One in seven children (from kindergarten through grade 12) are either a bully or a victim of bullying, according to the Anti-Bullying Institute. Your child might not tell you that they are being bullied, so here are five signs to look out for:
You should worry if your child makes up excuses for why they shouldn't go to school. An estimated 160 thousand children in the United States miss school every day because they are afraid of being bullied. Some children pretend to be sick occasionally so they can stay home to play with their toys and video games, avoid classwork and eat whatever they want, but when they are "sick" often, this is a red flag they may be bullied at school.
Look out for a sudden drop in grades. If they bring home one bad test, don't worry, but parents should take action if it becomes a pattern. Consider other reasons behind a bad score besides not enough study time. The issue might not be academic at all — anxiety from being bullied could affect your child's concentration at school. Talk to your child's teacher to find out more. Their teacher won't have all the answers, but can help keep and eye on the situation since they are with your child for most of the day.
Don't brush off your child's sour moods. Bad days happen for everyone, but if your typically happy child is now regularly coming home from school afraid, angry or sad, this could be cause for concern.
Damaged or missing belongings is a sign of bullying. Your child might come up with excuses and it's up to you as the parent to determine the difference between excuses and the truth. You know your child best, so use your gut to find out whether they just dropped their notebook in a puddle or if someone else threw it in. Remember to look for patterns. Dropping a notebook one day is no big deal, but if they continue to "accidently" drop or lose their things, it's probably no accident.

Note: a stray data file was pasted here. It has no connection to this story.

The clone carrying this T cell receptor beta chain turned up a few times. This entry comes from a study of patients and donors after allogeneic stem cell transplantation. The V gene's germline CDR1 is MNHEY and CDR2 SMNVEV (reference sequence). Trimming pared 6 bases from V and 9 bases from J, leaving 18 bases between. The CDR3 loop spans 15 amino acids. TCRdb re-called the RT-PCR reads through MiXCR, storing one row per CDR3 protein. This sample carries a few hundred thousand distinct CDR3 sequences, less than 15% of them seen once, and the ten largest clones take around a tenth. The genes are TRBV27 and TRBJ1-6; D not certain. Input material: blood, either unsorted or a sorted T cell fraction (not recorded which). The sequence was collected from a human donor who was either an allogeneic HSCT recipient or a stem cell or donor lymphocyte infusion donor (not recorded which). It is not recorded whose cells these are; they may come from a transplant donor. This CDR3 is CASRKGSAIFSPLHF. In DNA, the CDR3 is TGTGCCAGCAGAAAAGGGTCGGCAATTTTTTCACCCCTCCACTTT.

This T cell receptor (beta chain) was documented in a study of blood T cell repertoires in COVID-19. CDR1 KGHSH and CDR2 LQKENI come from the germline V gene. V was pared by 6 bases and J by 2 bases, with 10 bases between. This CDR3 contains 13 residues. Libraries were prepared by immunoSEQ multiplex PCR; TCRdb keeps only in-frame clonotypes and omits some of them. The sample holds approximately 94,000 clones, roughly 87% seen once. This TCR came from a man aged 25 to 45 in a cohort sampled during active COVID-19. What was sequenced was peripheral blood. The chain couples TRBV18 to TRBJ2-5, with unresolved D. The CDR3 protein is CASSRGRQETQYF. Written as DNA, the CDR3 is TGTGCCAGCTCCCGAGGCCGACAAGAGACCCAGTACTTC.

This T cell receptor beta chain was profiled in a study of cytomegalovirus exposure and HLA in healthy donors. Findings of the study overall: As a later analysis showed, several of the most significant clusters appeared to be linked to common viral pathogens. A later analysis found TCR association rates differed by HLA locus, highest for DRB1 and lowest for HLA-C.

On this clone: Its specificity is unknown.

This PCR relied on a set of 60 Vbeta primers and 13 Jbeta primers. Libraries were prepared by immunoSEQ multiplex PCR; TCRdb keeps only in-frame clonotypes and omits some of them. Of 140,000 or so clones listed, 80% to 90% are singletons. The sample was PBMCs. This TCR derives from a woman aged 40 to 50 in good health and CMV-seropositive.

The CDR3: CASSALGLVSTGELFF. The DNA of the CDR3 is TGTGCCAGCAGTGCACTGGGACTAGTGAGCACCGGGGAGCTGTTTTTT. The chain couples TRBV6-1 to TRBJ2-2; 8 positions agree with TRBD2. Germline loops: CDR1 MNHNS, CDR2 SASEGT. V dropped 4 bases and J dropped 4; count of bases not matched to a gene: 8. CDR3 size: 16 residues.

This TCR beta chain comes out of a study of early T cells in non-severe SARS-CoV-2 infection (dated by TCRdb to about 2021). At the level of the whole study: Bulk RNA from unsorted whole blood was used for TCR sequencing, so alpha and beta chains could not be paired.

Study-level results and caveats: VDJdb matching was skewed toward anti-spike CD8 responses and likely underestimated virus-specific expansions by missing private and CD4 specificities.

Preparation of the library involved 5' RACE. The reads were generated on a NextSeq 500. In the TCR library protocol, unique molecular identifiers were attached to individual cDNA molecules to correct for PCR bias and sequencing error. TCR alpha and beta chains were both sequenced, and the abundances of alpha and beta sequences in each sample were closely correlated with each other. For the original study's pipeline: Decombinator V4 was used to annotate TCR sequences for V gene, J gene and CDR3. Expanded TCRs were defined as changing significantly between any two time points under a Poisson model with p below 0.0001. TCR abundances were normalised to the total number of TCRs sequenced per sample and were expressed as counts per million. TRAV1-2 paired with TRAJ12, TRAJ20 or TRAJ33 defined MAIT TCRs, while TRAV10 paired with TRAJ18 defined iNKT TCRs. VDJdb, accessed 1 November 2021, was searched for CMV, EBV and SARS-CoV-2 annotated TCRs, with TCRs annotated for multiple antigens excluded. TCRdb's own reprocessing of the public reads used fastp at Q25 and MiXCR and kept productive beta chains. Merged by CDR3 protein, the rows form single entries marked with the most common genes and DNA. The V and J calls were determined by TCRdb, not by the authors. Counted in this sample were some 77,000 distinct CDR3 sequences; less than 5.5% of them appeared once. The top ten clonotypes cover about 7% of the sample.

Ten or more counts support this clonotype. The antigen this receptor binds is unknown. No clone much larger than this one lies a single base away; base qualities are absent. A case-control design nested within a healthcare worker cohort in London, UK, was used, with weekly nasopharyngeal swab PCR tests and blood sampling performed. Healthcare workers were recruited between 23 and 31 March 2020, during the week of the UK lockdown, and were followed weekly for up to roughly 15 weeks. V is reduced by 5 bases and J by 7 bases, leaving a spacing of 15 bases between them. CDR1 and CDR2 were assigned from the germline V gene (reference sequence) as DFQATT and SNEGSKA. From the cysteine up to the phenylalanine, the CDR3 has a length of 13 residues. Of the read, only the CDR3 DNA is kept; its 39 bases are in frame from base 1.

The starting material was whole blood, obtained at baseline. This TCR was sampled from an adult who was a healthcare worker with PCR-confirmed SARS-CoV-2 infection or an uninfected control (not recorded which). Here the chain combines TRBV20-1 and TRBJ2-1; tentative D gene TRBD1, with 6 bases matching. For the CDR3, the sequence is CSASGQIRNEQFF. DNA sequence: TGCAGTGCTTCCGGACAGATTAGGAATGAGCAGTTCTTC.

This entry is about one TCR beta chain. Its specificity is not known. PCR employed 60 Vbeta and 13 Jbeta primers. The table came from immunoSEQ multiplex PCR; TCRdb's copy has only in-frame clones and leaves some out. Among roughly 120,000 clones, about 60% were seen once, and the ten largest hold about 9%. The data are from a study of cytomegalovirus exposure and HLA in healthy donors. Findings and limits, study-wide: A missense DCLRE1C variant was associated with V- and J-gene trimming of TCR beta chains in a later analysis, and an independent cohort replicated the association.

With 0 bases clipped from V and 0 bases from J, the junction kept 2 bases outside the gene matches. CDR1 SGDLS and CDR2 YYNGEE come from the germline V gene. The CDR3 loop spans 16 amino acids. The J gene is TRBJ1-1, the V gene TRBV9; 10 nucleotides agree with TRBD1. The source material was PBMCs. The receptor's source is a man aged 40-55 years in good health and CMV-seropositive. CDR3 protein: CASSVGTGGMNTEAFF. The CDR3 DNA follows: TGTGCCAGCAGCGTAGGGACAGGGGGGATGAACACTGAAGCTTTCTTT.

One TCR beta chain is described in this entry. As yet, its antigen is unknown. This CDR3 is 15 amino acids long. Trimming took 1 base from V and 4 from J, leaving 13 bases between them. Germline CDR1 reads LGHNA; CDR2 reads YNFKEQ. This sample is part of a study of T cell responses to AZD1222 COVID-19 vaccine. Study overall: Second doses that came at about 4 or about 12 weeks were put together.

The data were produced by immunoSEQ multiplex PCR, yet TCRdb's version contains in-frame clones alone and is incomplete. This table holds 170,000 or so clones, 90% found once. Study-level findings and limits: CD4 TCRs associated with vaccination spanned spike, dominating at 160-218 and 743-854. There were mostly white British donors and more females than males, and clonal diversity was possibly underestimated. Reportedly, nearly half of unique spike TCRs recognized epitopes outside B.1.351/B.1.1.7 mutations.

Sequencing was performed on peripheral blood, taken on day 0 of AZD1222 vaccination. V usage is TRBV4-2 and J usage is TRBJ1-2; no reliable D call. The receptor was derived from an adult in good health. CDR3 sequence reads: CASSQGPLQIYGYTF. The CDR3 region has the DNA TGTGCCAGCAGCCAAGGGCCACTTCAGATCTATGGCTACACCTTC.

Bullying isn't just emotional; it can be physical, too. Keep in mind that sometimes kids fall at recess, so one bruise shouldn't be cause for alarm. However, if they continue to come home with unexplained cuts and bruises, it could be a sign of bullying.
Don't just ask your child if they are being bullied. They won't want to answer that question and could become defensive, which can make it even harder for you to help. Being a part of your child's life is one of the best things you can do to prevent bullying.
Instead, ask about their friends. When they come home from school, ask about any new friends they've made so far and ask about what they did together at recess. If your child says they don't have any friends, encourage them to make connections. Invite them to ask a lonely classmate to play or suggest having a get together this weekend with some children from the neighborhood.
It's also important to remember that bullying doesn't just happen in the schoolyard. With today's technology, kids can be harassed in their own homes. Your child may be bullied through their electronic device.
You don't have tackle this problem this alone. Your child's teacher and principal, along with trusted family members, can provide help. First and foremost, continue to be a part of your child's life. Help them feel comfortable sharing and coming to you for help by listening and reminding them how much you love them.